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We All Fall Down by Robert Cormier Review

Title: We All Fall Down

Author: Robert Cormier

First published January 1, 1991

208 pages, Paperback

ISBN: 9780440215561 (ISBN10: 0440215560)

Rating: 3.8


For three thousand years, humanity has been enslaved by Those Above – a race of superhuman beings who are tall, strong, and near immortal. They rule from their glittering palaces in the eternal city at the center of the world, enforcing their will with fire and sword.

But the whispers of rebellion are growing louder, fueled by a woman who has dedicated her life to revenge, a general who has tasted victory against the superhumans, and a boy killer who rises from the gutters to lead an uprising in the capital. Though hope died in a battle twenty-five years ago, hatred has never waned, and the oppressed are ready to fight back.

Will this new revolt finally bring freedom to humanity, or will it end in even greater tragedy?

About the Author

Robert Edmund Cormier was an accomplished American author, columnist, and reporter who gained recognition for his dark and melancholic literature. His books, such as I Am the Cheese, After the First Death, We All Fall Down, and The Chocolate War, have received numerous awards, although The Chocolate War faced challenges in various libraries.

Cormier frequently explores themes of abuse, mental illness, violence, revenge, betrayal, and conspiracy. Interestingly, his protagonists are often met with defeat, rather than victory.

Editoral Review

We All Fall Down, by Robert Cormier, is a visceral and haunting exploration of the effects of vandalism and violence on a small community. Cormier is no stranger to tackling tough topics in his young adult novels, and We All Fall Down is a prime example of his ability to dive into the complexities of human relationships and motivations.

Set in the late 1980s, the novel centers around a group of teenage boys who raid a house in a wealthy neighborhood, causing significant damage and leaving behind a trail of destruction. The novel is divided into three distinct sections: “The Avenger,” “The Circus,” and “The Burn,” each of which provides a unique perspective on the events that transpire.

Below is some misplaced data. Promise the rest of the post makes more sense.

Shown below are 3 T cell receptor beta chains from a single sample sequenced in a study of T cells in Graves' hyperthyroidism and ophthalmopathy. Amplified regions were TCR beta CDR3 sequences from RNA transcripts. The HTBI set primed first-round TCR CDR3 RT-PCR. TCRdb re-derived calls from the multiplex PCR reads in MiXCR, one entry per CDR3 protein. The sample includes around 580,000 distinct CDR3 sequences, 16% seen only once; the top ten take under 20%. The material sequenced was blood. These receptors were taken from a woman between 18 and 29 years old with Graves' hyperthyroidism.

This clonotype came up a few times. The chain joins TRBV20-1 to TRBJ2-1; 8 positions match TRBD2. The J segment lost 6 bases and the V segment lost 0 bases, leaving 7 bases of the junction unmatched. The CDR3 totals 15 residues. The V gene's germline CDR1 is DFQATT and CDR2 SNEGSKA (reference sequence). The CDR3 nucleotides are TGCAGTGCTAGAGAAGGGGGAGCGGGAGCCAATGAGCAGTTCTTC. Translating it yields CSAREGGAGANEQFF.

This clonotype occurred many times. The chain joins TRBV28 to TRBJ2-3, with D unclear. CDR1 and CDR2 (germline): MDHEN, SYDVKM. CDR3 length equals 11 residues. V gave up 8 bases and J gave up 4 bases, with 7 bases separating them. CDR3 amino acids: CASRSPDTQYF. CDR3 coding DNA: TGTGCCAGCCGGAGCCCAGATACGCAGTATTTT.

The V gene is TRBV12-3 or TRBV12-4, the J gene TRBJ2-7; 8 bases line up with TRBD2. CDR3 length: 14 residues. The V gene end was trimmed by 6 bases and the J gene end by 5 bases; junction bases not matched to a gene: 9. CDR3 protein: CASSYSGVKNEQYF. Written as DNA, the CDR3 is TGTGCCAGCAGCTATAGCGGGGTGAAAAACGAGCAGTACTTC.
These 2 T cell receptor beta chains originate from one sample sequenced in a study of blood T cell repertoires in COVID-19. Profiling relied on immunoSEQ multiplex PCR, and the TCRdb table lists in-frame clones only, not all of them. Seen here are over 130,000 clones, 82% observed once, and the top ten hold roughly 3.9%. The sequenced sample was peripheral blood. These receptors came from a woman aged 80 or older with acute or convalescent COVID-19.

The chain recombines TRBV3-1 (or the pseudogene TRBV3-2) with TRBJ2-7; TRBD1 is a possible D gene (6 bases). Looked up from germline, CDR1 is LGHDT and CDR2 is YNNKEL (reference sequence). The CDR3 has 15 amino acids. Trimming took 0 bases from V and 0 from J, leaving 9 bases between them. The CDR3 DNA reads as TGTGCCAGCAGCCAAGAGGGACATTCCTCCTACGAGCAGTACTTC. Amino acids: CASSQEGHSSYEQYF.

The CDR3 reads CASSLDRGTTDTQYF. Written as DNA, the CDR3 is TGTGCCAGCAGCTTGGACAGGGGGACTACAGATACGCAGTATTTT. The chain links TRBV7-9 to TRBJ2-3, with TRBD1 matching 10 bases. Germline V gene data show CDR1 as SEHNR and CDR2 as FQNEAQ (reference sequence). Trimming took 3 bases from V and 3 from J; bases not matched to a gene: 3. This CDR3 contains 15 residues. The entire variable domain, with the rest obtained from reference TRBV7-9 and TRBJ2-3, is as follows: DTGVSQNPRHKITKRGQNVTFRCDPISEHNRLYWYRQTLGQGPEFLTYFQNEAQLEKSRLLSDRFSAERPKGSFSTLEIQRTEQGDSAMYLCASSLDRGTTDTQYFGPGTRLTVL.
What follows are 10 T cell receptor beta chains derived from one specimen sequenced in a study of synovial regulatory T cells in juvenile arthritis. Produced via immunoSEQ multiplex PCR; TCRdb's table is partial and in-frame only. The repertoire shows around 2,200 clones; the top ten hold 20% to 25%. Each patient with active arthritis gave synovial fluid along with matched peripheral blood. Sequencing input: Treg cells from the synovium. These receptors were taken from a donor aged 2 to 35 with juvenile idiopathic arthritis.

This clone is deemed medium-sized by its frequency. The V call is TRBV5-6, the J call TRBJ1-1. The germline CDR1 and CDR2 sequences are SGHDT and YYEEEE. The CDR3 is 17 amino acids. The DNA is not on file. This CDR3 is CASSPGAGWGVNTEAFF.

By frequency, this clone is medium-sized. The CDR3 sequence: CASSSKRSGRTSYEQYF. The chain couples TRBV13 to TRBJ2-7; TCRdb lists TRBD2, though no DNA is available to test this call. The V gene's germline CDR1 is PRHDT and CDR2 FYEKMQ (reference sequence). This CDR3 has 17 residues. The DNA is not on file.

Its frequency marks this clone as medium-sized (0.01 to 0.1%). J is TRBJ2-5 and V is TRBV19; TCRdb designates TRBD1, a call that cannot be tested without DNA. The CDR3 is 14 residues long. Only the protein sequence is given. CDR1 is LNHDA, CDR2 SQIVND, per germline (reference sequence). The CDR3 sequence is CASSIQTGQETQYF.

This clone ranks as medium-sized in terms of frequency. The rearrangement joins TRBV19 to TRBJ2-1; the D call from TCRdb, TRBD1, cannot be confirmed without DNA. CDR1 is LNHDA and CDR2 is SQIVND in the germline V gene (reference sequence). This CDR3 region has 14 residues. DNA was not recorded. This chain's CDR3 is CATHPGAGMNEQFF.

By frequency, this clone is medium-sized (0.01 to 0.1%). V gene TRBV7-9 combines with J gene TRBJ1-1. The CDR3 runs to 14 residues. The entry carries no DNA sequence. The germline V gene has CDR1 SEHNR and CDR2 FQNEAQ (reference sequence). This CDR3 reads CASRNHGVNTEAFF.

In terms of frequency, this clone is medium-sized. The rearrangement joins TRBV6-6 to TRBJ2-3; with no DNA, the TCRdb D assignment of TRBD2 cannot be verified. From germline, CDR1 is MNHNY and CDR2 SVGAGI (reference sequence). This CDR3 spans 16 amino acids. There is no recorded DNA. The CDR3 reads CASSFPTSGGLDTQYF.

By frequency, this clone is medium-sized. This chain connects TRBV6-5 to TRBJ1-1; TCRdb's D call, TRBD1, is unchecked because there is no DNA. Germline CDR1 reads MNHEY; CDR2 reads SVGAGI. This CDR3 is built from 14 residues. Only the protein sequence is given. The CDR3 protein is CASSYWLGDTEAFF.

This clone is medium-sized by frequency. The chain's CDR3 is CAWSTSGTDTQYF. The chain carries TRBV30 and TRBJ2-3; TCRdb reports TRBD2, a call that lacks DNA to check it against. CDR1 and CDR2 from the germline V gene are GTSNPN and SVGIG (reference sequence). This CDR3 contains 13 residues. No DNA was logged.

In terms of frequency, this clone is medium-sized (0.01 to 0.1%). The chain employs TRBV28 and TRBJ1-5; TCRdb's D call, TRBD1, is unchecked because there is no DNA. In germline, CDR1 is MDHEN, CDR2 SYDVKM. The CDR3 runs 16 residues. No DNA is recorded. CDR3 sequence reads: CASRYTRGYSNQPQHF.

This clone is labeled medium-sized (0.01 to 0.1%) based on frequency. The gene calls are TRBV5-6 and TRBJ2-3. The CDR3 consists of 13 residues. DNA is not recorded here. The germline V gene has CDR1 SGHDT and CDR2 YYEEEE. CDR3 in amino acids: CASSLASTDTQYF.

The cast of characters is expansive, but Cormier manages to give each one distinct personality traits and motivations. The standout is Harry Flowers, a middle-aged man who stumbles upon the aftermath of the raid and becomes consumed with finding the culprits.

Harry’s broken relationship with his own son adds a layer of poignancy to his journey, as he becomes increasingly desperate to find a sense of meaning and purpose in his life. One of the strengths of We All Fall Down is Cormier’s ability to weave together multiple storylines and perspectives without losing focus.

The pacing is tight and the prose is sparse, which makes the brutal events that unfold all the more impactful. The haunting climax of the novel is sure to stay with readers long after the final page has been turned.

However, there are moments where Cormier’s bleak view of human nature can feel overwhelming. The characters are all flawed in some way, and the moments of moral ambiguity can be difficult to stomach.

But the author’s unflinching approach to the material also makes the moments of redemption all the more powerful. In terms of historical and cultural significance, We All Fall Down feels especially relevant in the current climate of social unrest and economic inequality.

The book tackles issues of privilege and power head-on, and shows how small acts of vandalism can quickly escalate into acts of violence when societal tensions are high. Overall, We All Fall Down is a deeply affecting and thought-provoking novel that will stick with readers long after they’ve finished it.

While it may not be for everyone, those who are willing to dive into Cormier’s dark and complex world will find themselves richly rewarded. 4 out of 5 stars.

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